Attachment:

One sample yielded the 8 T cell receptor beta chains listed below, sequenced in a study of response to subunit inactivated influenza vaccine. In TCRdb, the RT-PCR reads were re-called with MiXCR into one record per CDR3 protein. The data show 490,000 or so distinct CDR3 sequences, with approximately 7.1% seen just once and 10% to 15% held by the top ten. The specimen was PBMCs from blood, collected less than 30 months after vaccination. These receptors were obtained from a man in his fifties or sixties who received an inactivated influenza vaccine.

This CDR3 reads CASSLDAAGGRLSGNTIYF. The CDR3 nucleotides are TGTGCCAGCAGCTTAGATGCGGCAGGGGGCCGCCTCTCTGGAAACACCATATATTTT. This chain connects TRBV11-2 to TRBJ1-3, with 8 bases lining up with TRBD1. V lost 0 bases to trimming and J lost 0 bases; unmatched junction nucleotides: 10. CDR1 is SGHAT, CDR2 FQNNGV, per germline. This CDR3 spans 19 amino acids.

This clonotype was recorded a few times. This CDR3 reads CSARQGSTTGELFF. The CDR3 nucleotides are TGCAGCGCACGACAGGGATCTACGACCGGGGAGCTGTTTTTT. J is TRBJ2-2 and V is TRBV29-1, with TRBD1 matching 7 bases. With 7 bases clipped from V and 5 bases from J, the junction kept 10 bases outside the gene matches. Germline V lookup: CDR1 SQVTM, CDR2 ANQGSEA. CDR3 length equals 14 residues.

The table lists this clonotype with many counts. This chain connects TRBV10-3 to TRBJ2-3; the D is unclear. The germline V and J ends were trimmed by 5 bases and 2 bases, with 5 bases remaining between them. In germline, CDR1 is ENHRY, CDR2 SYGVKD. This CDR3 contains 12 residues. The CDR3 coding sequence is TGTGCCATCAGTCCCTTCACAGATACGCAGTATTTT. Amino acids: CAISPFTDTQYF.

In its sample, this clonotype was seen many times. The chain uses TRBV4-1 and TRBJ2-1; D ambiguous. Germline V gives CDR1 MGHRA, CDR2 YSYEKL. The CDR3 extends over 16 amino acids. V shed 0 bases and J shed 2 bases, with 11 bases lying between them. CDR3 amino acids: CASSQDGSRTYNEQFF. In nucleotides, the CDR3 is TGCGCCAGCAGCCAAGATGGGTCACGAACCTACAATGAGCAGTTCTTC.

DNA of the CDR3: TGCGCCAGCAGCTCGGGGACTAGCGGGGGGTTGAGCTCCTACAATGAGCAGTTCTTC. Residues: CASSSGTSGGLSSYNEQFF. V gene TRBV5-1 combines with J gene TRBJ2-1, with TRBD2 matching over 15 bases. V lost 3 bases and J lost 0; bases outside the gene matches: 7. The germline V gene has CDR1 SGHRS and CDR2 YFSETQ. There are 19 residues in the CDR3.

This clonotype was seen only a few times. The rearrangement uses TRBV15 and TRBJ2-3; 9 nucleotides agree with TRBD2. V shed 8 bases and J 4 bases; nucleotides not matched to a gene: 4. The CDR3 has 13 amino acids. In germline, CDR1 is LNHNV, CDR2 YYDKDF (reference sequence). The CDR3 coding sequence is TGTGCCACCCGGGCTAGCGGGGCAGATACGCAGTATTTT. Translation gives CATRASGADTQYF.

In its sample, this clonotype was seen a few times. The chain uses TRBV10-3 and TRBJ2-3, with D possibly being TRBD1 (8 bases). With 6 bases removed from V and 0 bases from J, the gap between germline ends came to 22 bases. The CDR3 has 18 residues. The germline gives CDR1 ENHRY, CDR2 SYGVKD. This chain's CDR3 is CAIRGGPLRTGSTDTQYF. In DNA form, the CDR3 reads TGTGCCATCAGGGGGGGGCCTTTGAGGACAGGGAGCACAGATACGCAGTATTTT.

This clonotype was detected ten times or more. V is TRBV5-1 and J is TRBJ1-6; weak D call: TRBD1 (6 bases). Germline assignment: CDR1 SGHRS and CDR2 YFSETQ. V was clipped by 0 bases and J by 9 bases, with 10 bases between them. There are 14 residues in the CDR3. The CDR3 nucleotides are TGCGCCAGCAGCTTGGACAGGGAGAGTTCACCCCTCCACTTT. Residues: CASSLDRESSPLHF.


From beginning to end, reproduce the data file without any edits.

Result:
One sample yielded the 8 T cell receptor beta chains listed below, sequenced in a study of response to subunit inactivated influenza vaccine. In TCRdb, the RT-PCR reads were re-called with MiXCR into one record per CDR3 protein. The data show 490,000 or so distinct CDR3 sequences, with approximately 7.1% seen just once and 10% to 15% held by the top ten. The specimen was PBMCs from blood, collected less than 30 months after vaccination. These receptors were obtained from a man in his fifties or sixties who received an inactivated influenza vaccine.

This CDR3 reads CASSLDAAGGRLSGNTIYF. The CDR3 nucleotides are TGTGCCAGCAGCTTAGATGCGGCAGGGGGCCGCCTCTCTGGAAACACCATATATTTT. This chain connects TRBV11-2 to TRBJ1-3, with 8 bases lining up with TRBD1. V lost 0 bases to trimming and J lost 0 bases; unmatched junction nucleotides: 10. CDR1 is SGHAT, CDR2 FQNNGV, per germline. This CDR3 spans 19 amino acids.

This clonotype was recorded a few times. This CDR3 reads CSARQGSTTGELFF. The CDR3 nucleotides are TGCAGCGCACGACAGGGATCTACGACCGGGGAGCTGTTTTTT. J is TRBJ2-2 and V is TRBV29-1, with TRBD1 matching 7 bases. With 7 bases clipped from V and 5 bases from J, the junction kept 10 bases outside the gene matches. Germline V lookup: CDR1 SQVTM, CDR2 ANQGSEA. CDR3 length equals 14 residues.

The table lists this clonotype with many counts. This chain connects TRBV10-3 to TRBJ2-3; the D is unclear. The germline V and J ends were trimmed by 5 bases and 2 bases, with 5 bases remaining between them. In germline, CDR1 is ENHRY, CDR2 SYGVKD. This CDR3 contains 12 residues. The CDR3 coding sequence is TGTGCCATCAGTCCCTTCACAGATACGCAGTATTTT. Amino acids: CAISPFTDTQYF.

In its sample, this clonotype was seen many times. The chain uses TRBV4-1 and TRBJ2-1; D ambiguous. Germline V gives CDR1 MGHRA, CDR2 YSYEKL. The CDR3 extends over 16 amino acids. V shed 0 bases and J shed 2 bases, with 11 bases lying between them. CDR3 amino acids: CASSQDGSRTYNEQFF. In nucleotides, the CDR3 is TGCGCCAGCAGCCAAGATGGGTCACGAACCTACAATGAGCAGTTCTTC.

DNA of the CDR3: TGCGCCAGCAGCTCGGGGACTAGCGGGGGGTTGAGCTCCTACAATGAGCAGTTCTTC. Residues: CASSSGTSGGLSSYNEQFF. V gene TRBV5-1 combines with J gene TRBJ2-1, with TRBD2 matching over 15 bases. V lost 3 bases and J lost 0; bases outside the gene matches: 7. The germline V gene has CDR1 SGHRS and CDR2 YFSETQ. There are 19 residues in the CDR3.

This clonotype was seen only a few times. The rearrangement uses TRBV15 and TRBJ2-3; 9 nucleotides agree with TRBD2. V shed 8 bases and J 4 bases; nucleotides not matched to a gene: 4. The CDR3 has 13 amino acids. In germline, CDR1 is LNHNV, CDR2 YYDKDF (reference sequence). The CDR3 coding sequence is TGTGCCACCCGGGCTAGCGGGGCAGATACGCAGTATTTT. Translation gives CATRASGADTQYF.

In its sample, this clonotype was seen a few times. The chain uses TRBV10-3 and TRBJ2-3, with D possibly being TRBD1 (8 bases). With 6 bases removed from V and 0 bases from J, the gap between germline ends came to 22 bases. The CDR3 has 18 residues. The germline gives CDR1 ENHRY, CDR2 SYGVKD. This chain's CDR3 is CAIRGGPLRTGSTDTQYF. In DNA form, the CDR3 reads TGTGCCATCAGGGGGGGGCCTTTGAGGACAGGGAGCACAGATACGCAGTATTTT.

This clonotype was detected ten times or more. V is TRBV5-1 and J is TRBJ1-6; weak D call: TRBD1 (6 bases). Germline assignment: CDR1 SGHRS and CDR2 YFSETQ. V was clipped by 0 bases and J by 9 bases, with 10 bases between them. There are 14 residues in the CDR3. The CDR3 nucleotides are TGCGCCAGCAGCTTGGACAGGGAGAGTTCACCCCTCCACTTT. Residues: CASSLDRESSPLHF.